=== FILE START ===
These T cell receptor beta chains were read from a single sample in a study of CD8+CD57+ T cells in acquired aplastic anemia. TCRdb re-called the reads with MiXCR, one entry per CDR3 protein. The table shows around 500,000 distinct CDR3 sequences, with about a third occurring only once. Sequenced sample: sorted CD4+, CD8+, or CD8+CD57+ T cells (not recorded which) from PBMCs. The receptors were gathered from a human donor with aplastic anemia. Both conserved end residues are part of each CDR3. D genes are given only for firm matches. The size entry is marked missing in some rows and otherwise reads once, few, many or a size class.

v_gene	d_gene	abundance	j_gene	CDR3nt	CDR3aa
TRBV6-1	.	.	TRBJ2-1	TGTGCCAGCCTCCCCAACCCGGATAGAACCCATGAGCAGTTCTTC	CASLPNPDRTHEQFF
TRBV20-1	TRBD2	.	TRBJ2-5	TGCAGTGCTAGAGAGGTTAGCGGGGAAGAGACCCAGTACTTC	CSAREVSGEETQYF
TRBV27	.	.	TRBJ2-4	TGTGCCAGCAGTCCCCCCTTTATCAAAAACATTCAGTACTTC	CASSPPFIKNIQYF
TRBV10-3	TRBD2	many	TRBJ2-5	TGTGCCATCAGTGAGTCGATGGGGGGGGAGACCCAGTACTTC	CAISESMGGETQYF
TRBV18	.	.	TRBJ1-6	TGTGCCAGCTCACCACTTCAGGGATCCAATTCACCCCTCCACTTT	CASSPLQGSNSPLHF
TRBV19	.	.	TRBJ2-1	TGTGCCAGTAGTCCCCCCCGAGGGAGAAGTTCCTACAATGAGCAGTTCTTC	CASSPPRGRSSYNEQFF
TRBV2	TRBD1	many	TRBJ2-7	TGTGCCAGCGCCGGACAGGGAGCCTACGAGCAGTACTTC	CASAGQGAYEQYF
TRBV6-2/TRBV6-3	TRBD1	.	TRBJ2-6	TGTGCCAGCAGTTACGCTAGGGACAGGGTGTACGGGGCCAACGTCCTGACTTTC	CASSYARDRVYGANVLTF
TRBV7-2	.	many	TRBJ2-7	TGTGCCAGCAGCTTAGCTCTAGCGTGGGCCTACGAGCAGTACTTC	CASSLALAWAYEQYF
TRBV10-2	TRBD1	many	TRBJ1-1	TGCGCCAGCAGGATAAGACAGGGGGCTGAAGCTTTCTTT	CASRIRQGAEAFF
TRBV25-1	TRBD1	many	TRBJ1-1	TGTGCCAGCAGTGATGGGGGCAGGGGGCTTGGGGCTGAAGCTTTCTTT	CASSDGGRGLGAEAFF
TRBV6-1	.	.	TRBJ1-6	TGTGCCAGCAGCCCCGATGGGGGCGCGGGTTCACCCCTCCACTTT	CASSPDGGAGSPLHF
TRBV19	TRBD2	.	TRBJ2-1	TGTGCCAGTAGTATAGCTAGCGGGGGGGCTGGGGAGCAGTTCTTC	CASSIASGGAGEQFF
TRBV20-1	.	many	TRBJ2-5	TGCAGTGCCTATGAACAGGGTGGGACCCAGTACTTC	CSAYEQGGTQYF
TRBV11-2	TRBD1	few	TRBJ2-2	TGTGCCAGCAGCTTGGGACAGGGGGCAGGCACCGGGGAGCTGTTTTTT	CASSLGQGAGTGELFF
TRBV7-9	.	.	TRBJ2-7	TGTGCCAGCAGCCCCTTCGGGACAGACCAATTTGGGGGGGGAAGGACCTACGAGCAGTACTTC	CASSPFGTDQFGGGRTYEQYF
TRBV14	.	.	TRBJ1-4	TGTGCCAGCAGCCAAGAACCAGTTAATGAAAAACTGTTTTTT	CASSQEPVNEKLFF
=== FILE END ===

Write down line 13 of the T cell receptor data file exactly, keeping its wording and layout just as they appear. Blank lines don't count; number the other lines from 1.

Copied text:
TRBV25-1	TRBD1	many	TRBJ1-1	TGTGCCAGCAGTGATGGGGGCAGGGGGCTTGGGGCTGAAGCTTTCTTT	CASSDGGRGLGAEAFF